- Generation Z is looking for bold flavor profiles and extreme sensations from authentic — but less adventurous — flavor combinations than millennials, according to Food Business News.
- Personalization, mocktails, regional barbecue flavors and nuanced versions of classic standbys are other trends that Generation Z — those born between 1995 and 2010 — is pushing to the forefront.
- “What we see is it tends to be a familiar flavor or a bold flavor like a spice, a sour, a sweet, but not too far-reaching. Maybe it’s just that flavor combination in a new format. …With Gen Z, it’s a little bit on the safer side of combinations,” Sarah Diedrich, customer marketing manager at Synergy Flavors, Inc told Food Business News.
With Generation Z set to be the largest and most ethnically diverse generation yet, forward-thinking manufacturers are beginning to look seriously at catering to them. Gen Zers account for between $29 billion and $143 billion in direct spending, according to Forbes. Nielsen reports Gen Z now makes up 26% of the U.S. population.
At first glance, this generation appears to have some similarities to millennials, demanding authenticity, social responsibility, ethnic flavors and nuanced classics — specifics like Tahitian Vanilla and Dutch Chocolate. Companies have taken notice and are working to reorient their product portfolios to cater to both of these groups.
However, these demographic groups vary widely enough that manufacturers should take notice of them individually. Similar to millennials, Gen Zers are attracted to easy-to-prepare meals and snacks, but with a caveat. Gen Zers want more organic and natural foods, and food without additives. They are more likely to be vegetarians, according to a new report from Packaged Facts.
Even more strikingly, Generation Z is looking for personalization in food as an expression of who they are, according to a report from The NPD Group. This could be an extension of maturing with social media in hand, where food is expected to be not only Instagrammable, but also a reflection of a person — from their ethos to the mood that they happen to be in that day.
Furthermore, alcoholic beverages seem to be on the chopping block with Generation Z consuming less alcohol than previous generations, catalyzing the advent of RTD cocktails without the buzz.
Manufacturers are beginning to note the difference between these two generations. But with the oldest Gen Zers almost 25, companies should take a more serious look at their preferences and offering this generation what they’re asking for. Already, some have.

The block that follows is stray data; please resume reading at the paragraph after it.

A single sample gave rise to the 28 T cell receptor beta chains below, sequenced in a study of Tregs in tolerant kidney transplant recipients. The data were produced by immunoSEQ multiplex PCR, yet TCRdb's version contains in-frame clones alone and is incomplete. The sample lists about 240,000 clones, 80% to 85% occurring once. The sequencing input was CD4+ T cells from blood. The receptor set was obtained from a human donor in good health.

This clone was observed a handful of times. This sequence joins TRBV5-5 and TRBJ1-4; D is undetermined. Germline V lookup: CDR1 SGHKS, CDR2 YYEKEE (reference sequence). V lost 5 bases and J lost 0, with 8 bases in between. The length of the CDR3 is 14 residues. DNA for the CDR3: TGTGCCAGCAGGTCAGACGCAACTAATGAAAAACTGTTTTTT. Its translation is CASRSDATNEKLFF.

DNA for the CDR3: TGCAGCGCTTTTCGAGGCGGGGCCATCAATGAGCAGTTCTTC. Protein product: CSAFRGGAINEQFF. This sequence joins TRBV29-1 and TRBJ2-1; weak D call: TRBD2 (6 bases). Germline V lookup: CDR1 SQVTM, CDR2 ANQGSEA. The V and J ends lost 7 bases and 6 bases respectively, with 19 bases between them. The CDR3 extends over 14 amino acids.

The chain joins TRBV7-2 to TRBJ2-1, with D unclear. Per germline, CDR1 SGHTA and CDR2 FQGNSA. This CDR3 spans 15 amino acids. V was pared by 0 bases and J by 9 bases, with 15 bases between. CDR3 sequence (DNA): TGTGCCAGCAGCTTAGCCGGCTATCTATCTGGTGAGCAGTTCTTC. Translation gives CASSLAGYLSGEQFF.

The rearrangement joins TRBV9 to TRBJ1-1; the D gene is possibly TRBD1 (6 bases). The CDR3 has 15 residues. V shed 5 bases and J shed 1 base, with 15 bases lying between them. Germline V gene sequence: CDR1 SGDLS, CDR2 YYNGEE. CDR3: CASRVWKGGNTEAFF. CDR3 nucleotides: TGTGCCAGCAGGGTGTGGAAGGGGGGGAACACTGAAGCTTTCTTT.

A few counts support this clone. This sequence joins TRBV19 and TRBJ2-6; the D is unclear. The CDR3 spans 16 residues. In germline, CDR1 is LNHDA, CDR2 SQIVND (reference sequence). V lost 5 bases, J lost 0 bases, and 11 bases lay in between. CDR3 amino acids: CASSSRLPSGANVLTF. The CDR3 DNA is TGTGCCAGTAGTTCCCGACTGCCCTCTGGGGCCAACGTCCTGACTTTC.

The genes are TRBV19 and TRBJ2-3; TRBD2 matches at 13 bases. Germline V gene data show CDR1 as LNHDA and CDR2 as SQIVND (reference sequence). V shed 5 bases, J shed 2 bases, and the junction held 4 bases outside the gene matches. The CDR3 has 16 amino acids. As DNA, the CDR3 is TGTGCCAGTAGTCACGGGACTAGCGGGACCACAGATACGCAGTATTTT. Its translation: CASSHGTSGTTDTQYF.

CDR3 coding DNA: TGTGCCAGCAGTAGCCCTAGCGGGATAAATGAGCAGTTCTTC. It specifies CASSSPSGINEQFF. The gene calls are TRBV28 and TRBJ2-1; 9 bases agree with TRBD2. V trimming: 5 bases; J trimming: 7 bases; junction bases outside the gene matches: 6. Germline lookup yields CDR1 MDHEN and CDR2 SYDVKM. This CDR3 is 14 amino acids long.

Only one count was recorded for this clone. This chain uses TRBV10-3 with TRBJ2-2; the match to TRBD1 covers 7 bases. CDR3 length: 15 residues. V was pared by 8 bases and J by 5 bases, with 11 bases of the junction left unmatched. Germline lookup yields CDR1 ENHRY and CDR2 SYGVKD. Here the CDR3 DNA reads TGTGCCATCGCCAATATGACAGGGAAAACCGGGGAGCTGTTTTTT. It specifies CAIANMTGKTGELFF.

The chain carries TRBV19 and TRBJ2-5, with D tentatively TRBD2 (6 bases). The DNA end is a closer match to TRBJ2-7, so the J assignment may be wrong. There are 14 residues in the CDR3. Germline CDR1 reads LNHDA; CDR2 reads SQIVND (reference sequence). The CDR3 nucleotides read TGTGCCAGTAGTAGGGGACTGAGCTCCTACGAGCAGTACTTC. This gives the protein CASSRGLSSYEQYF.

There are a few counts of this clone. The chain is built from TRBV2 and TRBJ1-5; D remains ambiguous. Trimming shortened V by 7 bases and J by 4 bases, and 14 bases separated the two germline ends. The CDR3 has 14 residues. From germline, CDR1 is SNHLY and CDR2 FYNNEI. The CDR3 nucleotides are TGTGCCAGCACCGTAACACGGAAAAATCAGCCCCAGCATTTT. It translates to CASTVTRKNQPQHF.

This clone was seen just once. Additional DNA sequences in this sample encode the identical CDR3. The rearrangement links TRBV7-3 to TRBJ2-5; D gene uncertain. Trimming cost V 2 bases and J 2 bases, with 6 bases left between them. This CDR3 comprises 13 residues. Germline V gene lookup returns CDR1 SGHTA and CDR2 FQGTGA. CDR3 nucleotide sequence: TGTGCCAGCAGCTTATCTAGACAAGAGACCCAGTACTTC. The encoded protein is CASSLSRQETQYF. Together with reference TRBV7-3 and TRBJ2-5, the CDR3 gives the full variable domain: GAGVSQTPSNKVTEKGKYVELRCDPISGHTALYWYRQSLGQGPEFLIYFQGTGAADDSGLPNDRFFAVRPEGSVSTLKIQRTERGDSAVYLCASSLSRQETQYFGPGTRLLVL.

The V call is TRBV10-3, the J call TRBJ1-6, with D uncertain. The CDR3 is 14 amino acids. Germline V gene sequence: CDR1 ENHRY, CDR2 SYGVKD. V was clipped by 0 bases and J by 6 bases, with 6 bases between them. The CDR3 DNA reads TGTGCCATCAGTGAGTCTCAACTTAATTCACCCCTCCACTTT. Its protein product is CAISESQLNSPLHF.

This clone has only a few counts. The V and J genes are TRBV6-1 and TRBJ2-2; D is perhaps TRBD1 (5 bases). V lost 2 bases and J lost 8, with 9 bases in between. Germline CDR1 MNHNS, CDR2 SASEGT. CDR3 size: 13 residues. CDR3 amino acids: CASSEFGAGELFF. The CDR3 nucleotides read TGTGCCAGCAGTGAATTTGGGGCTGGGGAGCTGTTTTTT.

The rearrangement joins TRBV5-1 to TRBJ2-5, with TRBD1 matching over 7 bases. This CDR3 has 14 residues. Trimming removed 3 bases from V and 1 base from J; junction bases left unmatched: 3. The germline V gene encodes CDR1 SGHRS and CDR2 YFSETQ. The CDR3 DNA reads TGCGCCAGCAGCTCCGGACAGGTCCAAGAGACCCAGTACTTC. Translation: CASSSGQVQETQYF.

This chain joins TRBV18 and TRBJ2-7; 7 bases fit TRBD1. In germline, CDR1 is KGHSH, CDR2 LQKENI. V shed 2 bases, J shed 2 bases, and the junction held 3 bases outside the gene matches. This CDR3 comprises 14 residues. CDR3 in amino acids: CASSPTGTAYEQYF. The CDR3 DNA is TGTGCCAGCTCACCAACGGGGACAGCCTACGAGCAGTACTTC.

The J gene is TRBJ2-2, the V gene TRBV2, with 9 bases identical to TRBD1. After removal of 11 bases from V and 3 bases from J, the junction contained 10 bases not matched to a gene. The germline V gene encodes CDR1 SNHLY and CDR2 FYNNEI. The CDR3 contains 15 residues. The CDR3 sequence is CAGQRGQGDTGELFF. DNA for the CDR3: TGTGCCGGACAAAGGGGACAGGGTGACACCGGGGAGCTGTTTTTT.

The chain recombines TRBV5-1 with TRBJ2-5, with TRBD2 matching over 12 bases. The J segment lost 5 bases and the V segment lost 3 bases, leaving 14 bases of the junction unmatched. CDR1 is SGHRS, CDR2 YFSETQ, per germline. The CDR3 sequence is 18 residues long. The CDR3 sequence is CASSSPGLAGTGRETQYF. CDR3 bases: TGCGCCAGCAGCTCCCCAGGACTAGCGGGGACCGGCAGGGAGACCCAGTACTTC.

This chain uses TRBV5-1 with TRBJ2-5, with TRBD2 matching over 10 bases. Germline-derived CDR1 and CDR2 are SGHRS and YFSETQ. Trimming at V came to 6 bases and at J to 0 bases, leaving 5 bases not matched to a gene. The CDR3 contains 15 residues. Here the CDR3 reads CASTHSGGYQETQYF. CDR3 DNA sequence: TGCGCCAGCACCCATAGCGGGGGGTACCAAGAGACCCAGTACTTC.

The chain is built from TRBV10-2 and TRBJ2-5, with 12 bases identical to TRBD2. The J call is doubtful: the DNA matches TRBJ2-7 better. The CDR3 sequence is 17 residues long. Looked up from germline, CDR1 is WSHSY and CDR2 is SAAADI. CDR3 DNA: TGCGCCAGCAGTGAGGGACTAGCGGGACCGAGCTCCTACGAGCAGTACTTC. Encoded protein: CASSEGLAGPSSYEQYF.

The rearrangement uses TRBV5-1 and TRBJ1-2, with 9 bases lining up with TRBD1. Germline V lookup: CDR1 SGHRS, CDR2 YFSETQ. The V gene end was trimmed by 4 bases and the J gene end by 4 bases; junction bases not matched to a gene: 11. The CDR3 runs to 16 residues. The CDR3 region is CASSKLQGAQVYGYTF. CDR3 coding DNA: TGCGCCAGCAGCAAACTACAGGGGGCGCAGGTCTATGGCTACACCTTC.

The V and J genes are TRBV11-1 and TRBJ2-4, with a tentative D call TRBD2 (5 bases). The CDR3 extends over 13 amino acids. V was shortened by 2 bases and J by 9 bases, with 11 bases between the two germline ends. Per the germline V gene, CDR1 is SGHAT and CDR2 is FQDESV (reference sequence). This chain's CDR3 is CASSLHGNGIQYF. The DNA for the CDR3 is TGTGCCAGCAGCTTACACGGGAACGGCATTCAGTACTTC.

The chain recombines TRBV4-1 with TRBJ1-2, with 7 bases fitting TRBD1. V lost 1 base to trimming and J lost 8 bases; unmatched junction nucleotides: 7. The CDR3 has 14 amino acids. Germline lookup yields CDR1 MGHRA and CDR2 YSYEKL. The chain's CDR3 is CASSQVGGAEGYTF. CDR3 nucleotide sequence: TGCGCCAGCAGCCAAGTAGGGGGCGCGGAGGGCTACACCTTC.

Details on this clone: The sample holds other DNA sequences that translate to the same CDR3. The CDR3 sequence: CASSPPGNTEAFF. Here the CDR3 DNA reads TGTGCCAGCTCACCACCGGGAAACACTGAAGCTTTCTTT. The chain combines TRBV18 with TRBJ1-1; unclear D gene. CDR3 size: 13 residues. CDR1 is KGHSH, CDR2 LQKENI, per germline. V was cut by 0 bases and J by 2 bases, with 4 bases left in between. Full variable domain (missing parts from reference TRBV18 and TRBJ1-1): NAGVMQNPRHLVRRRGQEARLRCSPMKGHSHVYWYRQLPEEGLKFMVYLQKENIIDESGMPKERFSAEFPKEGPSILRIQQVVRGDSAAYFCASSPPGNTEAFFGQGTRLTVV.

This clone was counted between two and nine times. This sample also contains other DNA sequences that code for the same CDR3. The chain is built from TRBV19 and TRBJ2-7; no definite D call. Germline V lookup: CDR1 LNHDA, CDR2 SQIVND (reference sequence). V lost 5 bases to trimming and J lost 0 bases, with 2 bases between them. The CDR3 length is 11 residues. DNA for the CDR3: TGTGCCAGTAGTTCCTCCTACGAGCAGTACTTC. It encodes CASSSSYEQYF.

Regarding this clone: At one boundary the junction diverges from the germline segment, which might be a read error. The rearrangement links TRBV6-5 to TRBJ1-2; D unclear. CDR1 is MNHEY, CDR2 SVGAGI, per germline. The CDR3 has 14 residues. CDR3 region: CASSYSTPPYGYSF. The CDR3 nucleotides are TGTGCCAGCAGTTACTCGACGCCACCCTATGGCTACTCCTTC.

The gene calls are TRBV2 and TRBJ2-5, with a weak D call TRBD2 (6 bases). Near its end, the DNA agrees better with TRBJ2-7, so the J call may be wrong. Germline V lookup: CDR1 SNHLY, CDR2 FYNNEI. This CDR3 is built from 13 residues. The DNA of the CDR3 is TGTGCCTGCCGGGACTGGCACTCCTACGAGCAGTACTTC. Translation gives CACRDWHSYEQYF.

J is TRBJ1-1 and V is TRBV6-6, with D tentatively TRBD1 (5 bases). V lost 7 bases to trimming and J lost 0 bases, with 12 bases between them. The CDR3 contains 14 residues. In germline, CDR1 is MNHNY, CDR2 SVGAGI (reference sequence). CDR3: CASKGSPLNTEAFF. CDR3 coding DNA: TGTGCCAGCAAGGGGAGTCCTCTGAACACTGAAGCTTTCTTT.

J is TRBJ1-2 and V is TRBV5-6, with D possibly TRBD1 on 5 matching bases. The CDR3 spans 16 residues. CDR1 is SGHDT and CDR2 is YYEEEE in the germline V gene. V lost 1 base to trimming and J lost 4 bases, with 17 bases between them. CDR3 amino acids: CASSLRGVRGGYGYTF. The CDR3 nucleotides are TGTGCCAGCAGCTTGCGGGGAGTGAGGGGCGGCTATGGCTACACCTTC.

In response to a clear preference for clean, health-conscious brands, PepsiCo launched a premium soda line in 2016 made with cane sugar instead of high fructose corn syrup. The company also produces cane-sugar-based craft soda lines such as Stubborn Soda and Caleb's Kola. In 2015, Kraft Heinz removed artificial flavors and colors from its Kraft Mac and Cheese. In 2016, Campbell Soup debuted a clean label farmers market version of its Prego sauce made with simple ingredients.
Though Generation Z is grabbing the attention of manufacturers, it is going to be a careful balance for companies to cater to them and millennials. Both of these younger generations have different priorities. Millennials are more likely to be raising families and showing greater interest in nostalgic products — which are often sugary sweet and less than good for you. In fact, General Mills found itself caught in the crosshairs of these generational demands after it reformulated Trix without artificial colors and flavors. Consumer uproar — mainly from millennials — led the company to bring back the classic Trix cereal, artificial colors and all.
This generational divide could possibly be an opportunity for companies to manufacture two versions of products to test preferences for certain formulations. Although costly, this may prove to be an effective avenue to crowdsource data that could then inform future product launches that will please both generations simultaneously. Alternatively, manufacturers could simply maintain their current product lines and strategically add new options that would evolve to appeal to the newest generation.